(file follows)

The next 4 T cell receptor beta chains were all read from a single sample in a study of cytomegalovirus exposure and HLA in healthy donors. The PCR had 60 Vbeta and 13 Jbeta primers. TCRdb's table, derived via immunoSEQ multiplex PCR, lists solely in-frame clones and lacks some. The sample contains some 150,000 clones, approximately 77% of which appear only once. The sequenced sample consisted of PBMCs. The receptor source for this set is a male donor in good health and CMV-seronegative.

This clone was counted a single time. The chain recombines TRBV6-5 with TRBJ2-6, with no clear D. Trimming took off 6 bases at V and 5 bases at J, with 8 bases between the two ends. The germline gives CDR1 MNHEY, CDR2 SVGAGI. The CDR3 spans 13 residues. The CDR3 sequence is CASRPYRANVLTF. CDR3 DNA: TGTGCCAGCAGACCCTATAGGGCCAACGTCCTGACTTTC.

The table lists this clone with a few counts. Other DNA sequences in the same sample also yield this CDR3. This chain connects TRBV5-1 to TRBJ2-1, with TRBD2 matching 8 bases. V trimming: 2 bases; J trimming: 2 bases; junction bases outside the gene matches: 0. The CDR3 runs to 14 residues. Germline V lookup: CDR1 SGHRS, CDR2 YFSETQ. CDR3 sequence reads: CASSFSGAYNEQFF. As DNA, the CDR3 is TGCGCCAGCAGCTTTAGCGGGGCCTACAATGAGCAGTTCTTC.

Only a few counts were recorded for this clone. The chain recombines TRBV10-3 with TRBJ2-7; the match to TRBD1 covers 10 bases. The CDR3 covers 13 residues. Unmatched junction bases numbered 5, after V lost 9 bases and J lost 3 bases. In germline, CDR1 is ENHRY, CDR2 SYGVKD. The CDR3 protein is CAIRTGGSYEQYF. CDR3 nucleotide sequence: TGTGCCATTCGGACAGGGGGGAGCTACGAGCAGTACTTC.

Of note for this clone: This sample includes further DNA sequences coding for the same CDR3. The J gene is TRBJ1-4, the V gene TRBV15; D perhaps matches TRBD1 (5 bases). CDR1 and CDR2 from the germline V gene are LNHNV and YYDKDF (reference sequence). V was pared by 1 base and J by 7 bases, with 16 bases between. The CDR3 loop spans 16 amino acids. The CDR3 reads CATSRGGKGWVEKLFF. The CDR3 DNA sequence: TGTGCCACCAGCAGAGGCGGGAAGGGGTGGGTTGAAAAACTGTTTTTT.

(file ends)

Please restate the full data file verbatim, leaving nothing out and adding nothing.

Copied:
The next 4 T cell receptor beta chains were all read from a single sample in a study of cytomegalovirus exposure and HLA in healthy donors. The PCR had 60 Vbeta and 13 Jbeta primers. TCRdb's table, derived via immunoSEQ multiplex PCR, lists solely in-frame clones and lacks some. The sample contains some 150,000 clones, approximately 77% of which appear only once. The sequenced sample consisted of PBMCs. The receptor source for this set is a male donor in good health and CMV-seronegative.

This clone was counted a single time. The chain recombines TRBV6-5 with TRBJ2-6, with no clear D. Trimming took off 6 bases at V and 5 bases at J, with 8 bases between the two ends. The germline gives CDR1 MNHEY, CDR2 SVGAGI. The CDR3 spans 13 residues. The CDR3 sequence is CASRPYRANVLTF. CDR3 DNA: TGTGCCAGCAGACCCTATAGGGCCAACGTCCTGACTTTC.

The table lists this clone with a few counts. Other DNA sequences in the same sample also yield this CDR3. This chain connects TRBV5-1 to TRBJ2-1, with TRBD2 matching 8 bases. V trimming: 2 bases; J trimming: 2 bases; junction bases outside the gene matches: 0. The CDR3 runs to 14 residues. Germline V lookup: CDR1 SGHRS, CDR2 YFSETQ. CDR3 sequence reads: CASSFSGAYNEQFF. As DNA, the CDR3 is TGCGCCAGCAGCTTTAGCGGGGCCTACAATGAGCAGTTCTTC.

Only a few counts were recorded for this clone. The chain recombines TRBV10-3 with TRBJ2-7; the match to TRBD1 covers 10 bases. The CDR3 covers 13 residues. Unmatched junction bases numbered 5, after V lost 9 bases and J lost 3 bases. In germline, CDR1 is ENHRY, CDR2 SYGVKD. The CDR3 protein is CAIRTGGSYEQYF. CDR3 nucleotide sequence: TGTGCCATTCGGACAGGGGGGAGCTACGAGCAGTACTTC.

Of note for this clone: This sample includes further DNA sequences coding for the same CDR3. The J gene is TRBJ1-4, the V gene TRBV15; D perhaps matches TRBD1 (5 bases). CDR1 and CDR2 from the germline V gene are LNHNV and YYDKDF (reference sequence). V was pared by 1 base and J by 7 bases, with 16 bases between. The CDR3 loop spans 16 amino acids. The CDR3 reads CATSRGGKGWVEKLFF. The CDR3 DNA sequence: TGTGCCACCAGCAGAGGCGGGAAGGGGTGGGTTGAAAAACTGTTTTTT.